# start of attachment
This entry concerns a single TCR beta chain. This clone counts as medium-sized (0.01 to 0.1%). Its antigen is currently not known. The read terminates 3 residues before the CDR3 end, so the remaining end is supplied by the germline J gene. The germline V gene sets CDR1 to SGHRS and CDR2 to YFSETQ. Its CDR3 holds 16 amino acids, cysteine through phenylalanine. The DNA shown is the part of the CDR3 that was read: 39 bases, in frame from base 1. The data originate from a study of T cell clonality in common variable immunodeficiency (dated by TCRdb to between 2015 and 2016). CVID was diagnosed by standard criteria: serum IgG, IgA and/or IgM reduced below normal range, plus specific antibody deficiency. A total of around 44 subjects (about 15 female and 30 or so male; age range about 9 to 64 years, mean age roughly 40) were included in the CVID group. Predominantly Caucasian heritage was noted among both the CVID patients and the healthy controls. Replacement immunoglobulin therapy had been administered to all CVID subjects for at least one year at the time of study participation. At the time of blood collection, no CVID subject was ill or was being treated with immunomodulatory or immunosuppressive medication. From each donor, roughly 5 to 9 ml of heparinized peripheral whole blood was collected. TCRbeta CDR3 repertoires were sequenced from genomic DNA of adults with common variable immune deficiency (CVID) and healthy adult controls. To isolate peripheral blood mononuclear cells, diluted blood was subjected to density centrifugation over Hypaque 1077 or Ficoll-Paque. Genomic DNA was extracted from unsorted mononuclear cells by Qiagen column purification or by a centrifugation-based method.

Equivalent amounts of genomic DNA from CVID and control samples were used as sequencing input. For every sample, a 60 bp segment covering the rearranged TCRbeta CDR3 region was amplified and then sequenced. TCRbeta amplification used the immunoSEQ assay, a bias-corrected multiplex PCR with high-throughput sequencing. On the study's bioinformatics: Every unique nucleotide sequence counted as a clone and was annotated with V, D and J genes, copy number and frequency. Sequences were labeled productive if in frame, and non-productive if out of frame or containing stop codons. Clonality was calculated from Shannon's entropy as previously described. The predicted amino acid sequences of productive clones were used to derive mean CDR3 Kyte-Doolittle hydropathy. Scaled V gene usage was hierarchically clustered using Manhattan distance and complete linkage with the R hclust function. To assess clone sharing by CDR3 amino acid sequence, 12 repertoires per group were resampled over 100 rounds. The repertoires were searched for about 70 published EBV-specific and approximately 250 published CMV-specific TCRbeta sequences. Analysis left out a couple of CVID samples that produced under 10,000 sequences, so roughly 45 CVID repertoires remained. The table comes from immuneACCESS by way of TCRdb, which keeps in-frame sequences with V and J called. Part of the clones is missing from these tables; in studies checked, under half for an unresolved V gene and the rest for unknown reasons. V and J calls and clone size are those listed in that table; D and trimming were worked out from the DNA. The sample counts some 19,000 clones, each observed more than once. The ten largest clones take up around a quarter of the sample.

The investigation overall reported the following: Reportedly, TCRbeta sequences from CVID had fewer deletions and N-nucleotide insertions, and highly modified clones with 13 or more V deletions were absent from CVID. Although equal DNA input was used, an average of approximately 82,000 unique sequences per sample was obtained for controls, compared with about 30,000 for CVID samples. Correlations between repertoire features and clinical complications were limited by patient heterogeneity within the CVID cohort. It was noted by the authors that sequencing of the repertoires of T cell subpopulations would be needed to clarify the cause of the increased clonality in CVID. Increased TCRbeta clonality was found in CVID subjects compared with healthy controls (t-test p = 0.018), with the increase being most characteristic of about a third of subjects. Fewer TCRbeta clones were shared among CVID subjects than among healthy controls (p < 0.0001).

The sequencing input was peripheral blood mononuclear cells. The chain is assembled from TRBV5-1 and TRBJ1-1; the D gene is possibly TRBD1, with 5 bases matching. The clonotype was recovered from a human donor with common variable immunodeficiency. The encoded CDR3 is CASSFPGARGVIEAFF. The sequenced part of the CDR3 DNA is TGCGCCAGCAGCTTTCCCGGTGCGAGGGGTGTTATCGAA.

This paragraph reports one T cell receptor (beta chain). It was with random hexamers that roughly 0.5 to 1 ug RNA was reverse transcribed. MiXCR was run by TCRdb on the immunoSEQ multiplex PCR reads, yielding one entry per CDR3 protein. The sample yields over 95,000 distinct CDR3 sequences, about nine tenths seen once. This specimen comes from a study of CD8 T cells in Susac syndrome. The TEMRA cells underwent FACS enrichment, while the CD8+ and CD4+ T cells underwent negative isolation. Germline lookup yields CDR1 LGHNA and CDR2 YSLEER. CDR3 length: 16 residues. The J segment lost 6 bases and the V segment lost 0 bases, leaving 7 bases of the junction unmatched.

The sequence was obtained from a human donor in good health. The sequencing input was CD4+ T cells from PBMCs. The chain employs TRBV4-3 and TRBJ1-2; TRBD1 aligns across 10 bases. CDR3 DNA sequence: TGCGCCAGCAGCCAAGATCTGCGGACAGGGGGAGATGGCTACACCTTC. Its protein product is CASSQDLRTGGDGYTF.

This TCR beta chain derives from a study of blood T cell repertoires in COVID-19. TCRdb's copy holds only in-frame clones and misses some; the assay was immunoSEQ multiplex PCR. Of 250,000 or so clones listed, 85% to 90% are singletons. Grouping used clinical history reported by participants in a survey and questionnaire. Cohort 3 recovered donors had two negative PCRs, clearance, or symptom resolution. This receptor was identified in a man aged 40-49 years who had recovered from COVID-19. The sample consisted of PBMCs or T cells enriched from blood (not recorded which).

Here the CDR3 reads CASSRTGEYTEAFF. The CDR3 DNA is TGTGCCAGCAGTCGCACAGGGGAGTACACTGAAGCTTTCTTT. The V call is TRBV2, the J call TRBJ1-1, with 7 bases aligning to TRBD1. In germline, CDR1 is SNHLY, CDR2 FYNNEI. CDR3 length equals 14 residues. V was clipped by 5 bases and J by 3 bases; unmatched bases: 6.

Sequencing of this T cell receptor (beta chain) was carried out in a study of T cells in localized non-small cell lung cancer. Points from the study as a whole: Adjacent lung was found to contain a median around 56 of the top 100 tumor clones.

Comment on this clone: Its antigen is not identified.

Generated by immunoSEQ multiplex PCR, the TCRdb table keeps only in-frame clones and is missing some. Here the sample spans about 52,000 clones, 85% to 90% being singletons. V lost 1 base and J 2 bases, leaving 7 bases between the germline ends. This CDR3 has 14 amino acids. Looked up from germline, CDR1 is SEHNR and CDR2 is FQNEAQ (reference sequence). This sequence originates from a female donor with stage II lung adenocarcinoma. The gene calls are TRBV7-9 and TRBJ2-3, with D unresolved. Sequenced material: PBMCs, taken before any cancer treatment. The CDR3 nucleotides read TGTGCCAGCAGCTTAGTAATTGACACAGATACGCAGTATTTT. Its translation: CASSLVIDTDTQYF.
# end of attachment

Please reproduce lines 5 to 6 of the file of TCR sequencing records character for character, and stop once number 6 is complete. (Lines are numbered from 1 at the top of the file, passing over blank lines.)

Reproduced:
This paragraph reports one T cell receptor (beta chain). It was with random hexamers that roughly 0.5 to 1 ug RNA was reverse transcribed. MiXCR was run by TCRdb on the immunoSEQ multiplex PCR reads, yielding one entry per CDR3 protein. The sample yields over 95,000 distinct CDR3 sequences, about nine tenths seen once. This specimen comes from a study of CD8 T cells in Susac syndrome. The TEMRA cells underwent FACS enrichment, while the CD8+ and CD4+ T cells underwent negative isolation. Germline lookup yields CDR1 LGHNA and CDR2 YSLEER. CDR3 length: 16 residues. The J segment lost 6 bases and the V segment lost 0 bases, leaving 7 bases of the junction unmatched.

The sequence was obtained from a human donor in good health. The sequencing input was CD4+ T cells from PBMCs. The chain employs TRBV4-3 and TRBJ1-2; TRBD1 aligns across 10 bases. CDR3 DNA sequence: TGCGCCAGCAGCCAAGATCTGCGGACAGGGGGAGATGGCTACACCTTC. Its protein product is CASSQDLRTGGDGYTF.